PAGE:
London walks: Jack the Ripper

For my birthday (33!) I went on a Jack the Ripper walking tour of East London, at night. Whoa, scary. I did the same walk 20 years ago or more, and I remember thinking it was the coolest, but this time around my expectations were low because not much is as cool as you remember it, especially if way back when you were a barely a teenager, or maybe even younger.

Last night's tour was given by Donald Rumbelow, who from what I can tell is the world's leading expert on Jack the Ripper. He's former London police, a sergeant and now crime historian.

I didn't remember much about Jack the Ripper, but after being refreshed, what strikes me most is how tame the whole thing could be considered, by today's standards and all things considered: There were five murders over an autumn stretch of about nine weeks. For some reason I always though the scope was much larger, much more violent and calculated, but it seemed to be mostly crimes of opportunity, a threat that disappeared nearly as quickly as it arrived.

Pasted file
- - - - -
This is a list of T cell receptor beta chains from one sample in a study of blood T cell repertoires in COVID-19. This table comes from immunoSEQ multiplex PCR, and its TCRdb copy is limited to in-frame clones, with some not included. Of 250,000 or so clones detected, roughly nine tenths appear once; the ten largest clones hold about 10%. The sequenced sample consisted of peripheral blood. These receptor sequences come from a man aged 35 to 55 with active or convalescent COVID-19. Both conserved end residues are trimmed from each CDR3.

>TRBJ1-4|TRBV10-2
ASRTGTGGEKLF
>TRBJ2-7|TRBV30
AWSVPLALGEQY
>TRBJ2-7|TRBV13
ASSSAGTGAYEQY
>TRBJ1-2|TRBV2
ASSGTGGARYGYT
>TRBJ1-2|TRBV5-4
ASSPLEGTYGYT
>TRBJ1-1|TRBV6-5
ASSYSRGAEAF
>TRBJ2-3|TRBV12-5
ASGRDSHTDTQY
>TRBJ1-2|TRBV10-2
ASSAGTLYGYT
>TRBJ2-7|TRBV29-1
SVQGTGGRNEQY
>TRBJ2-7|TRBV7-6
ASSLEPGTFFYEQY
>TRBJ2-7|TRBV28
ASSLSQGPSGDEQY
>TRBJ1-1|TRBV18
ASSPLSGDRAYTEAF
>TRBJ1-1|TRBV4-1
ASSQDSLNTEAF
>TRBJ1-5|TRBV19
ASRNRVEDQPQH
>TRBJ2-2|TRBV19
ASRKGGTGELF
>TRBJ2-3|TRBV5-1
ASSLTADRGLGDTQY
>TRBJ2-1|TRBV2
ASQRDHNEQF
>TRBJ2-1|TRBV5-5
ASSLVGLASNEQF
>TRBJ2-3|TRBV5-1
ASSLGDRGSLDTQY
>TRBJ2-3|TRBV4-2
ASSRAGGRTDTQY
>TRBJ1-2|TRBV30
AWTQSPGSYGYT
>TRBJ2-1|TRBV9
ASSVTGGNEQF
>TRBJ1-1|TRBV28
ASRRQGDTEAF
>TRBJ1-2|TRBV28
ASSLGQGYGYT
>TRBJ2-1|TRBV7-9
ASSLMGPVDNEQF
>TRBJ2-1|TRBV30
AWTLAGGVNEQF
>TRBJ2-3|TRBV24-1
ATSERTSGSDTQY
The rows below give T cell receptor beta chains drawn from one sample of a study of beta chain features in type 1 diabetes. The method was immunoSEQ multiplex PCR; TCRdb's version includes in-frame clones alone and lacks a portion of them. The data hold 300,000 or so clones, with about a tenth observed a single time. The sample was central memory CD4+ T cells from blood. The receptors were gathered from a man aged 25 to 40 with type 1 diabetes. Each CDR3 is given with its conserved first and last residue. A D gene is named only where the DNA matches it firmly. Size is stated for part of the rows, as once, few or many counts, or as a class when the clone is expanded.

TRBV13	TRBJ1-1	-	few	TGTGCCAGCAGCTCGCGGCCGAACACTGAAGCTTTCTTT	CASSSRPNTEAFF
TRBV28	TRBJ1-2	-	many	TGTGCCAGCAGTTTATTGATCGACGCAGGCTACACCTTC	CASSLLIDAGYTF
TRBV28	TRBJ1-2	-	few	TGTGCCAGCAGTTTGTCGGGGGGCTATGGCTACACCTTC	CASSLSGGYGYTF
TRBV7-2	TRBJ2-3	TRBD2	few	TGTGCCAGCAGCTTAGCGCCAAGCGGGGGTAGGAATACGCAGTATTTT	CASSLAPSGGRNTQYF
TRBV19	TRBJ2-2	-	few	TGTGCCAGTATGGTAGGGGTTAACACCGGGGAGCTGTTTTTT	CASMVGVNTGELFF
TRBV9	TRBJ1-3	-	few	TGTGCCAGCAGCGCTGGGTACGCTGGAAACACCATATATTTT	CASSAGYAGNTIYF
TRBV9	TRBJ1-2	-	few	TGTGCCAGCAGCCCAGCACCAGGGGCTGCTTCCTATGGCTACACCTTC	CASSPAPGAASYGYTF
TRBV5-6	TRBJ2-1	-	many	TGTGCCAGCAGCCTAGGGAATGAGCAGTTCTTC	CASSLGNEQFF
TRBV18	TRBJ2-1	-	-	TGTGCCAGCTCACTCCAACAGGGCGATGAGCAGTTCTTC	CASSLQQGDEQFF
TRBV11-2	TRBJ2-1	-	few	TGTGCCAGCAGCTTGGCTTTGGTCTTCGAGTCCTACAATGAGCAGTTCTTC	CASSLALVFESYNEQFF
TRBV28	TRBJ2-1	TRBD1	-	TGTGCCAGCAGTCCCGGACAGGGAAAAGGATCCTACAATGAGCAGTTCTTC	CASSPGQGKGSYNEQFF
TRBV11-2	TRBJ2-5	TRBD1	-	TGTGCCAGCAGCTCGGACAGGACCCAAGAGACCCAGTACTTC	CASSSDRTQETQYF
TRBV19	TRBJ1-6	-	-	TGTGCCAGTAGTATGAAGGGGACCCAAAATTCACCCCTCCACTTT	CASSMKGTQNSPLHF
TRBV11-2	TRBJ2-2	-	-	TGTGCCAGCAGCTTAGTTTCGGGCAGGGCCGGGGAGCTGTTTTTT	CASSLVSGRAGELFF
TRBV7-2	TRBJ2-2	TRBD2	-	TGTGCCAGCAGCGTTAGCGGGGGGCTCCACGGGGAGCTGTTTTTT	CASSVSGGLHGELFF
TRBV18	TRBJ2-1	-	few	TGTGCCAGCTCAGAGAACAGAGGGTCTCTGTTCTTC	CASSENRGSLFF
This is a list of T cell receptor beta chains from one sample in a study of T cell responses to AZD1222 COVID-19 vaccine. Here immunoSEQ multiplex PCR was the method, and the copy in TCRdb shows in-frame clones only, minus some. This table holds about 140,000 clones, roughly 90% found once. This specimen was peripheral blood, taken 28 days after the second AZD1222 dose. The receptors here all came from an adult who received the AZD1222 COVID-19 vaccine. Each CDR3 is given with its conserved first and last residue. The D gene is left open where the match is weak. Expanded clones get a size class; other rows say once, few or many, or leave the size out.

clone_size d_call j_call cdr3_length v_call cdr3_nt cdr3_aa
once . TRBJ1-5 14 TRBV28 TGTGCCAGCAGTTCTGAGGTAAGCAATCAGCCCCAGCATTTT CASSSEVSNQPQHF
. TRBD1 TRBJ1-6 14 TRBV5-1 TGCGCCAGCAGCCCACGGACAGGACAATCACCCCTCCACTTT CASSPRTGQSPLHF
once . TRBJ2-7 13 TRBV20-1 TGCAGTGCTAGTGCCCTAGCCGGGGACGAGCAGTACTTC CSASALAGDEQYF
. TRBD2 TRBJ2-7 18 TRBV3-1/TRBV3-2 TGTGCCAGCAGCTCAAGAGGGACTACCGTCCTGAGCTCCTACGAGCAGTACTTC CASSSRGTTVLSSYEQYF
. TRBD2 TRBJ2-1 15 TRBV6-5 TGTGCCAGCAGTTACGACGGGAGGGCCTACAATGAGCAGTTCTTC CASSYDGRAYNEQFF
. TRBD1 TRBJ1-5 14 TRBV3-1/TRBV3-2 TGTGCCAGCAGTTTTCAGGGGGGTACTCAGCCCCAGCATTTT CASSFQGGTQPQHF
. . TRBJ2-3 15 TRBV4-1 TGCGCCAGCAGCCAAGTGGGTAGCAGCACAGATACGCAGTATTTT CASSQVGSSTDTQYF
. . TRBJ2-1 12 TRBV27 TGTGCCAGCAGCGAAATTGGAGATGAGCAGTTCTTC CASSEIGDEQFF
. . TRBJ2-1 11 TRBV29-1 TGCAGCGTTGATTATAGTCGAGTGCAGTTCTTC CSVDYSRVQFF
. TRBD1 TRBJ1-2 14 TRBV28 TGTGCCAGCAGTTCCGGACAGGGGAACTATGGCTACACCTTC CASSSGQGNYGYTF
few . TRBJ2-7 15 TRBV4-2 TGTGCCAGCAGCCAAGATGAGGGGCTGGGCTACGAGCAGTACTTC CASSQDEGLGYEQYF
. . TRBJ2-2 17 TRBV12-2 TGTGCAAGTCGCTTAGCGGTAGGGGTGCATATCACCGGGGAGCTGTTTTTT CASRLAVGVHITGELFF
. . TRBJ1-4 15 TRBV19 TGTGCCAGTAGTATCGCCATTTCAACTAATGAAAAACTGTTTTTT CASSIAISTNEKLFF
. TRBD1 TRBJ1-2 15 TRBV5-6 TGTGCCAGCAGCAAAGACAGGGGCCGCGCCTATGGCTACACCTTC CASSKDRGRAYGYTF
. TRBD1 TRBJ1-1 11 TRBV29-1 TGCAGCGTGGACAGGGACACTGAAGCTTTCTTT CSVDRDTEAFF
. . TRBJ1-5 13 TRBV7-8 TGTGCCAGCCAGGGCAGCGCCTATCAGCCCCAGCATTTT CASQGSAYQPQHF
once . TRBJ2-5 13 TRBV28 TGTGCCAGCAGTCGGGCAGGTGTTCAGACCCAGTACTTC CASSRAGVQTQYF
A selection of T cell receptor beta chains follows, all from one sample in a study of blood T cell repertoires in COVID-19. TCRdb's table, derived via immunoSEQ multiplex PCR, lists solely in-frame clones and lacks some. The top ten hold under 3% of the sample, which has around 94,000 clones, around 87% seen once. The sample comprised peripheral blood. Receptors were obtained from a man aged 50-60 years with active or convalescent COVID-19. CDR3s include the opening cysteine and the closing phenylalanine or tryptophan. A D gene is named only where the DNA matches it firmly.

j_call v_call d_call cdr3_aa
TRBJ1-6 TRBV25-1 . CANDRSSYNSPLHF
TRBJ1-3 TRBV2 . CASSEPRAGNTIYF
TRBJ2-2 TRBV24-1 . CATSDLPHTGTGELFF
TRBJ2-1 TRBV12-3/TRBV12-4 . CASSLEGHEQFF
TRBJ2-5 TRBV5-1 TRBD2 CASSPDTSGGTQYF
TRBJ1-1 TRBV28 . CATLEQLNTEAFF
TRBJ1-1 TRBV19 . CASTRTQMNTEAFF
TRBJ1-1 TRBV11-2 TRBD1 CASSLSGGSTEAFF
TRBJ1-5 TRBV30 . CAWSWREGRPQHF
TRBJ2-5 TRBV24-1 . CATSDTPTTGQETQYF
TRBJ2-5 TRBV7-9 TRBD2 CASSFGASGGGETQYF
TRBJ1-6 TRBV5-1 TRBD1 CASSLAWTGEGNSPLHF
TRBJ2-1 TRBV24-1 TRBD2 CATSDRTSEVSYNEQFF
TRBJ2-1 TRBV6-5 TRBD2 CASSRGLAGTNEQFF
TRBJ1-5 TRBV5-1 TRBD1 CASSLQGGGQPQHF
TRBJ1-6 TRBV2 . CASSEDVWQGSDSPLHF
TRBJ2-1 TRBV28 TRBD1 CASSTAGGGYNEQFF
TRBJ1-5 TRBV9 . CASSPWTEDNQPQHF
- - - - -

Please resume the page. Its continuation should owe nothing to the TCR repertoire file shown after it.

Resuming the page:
One thing I found interesting: The Jack the Ripper nickname most likely came from a forged letter, written by a journalist to the newspaper, so the name Jack the Ripper was almost certainly rejected by the killer himself. Nobody knows who the killer was, and most of the theories about specific suspects are a waste of time, and presented only to sell books, films, whatever.

As for Rumbelow, the tour guide, he was pretty good, I suppose, but I didn't hear or see anything that made me feel like I would've been cheating myself to take the tour with another guide within the same company, or another tour company entirely. The tour itself, and the information, is all quite basic, but for what it's worth, Rumbelow was the guy who toured Johnny Depp around East London in preparation for his role in From Hell, the Jack the Ripper film from 2001.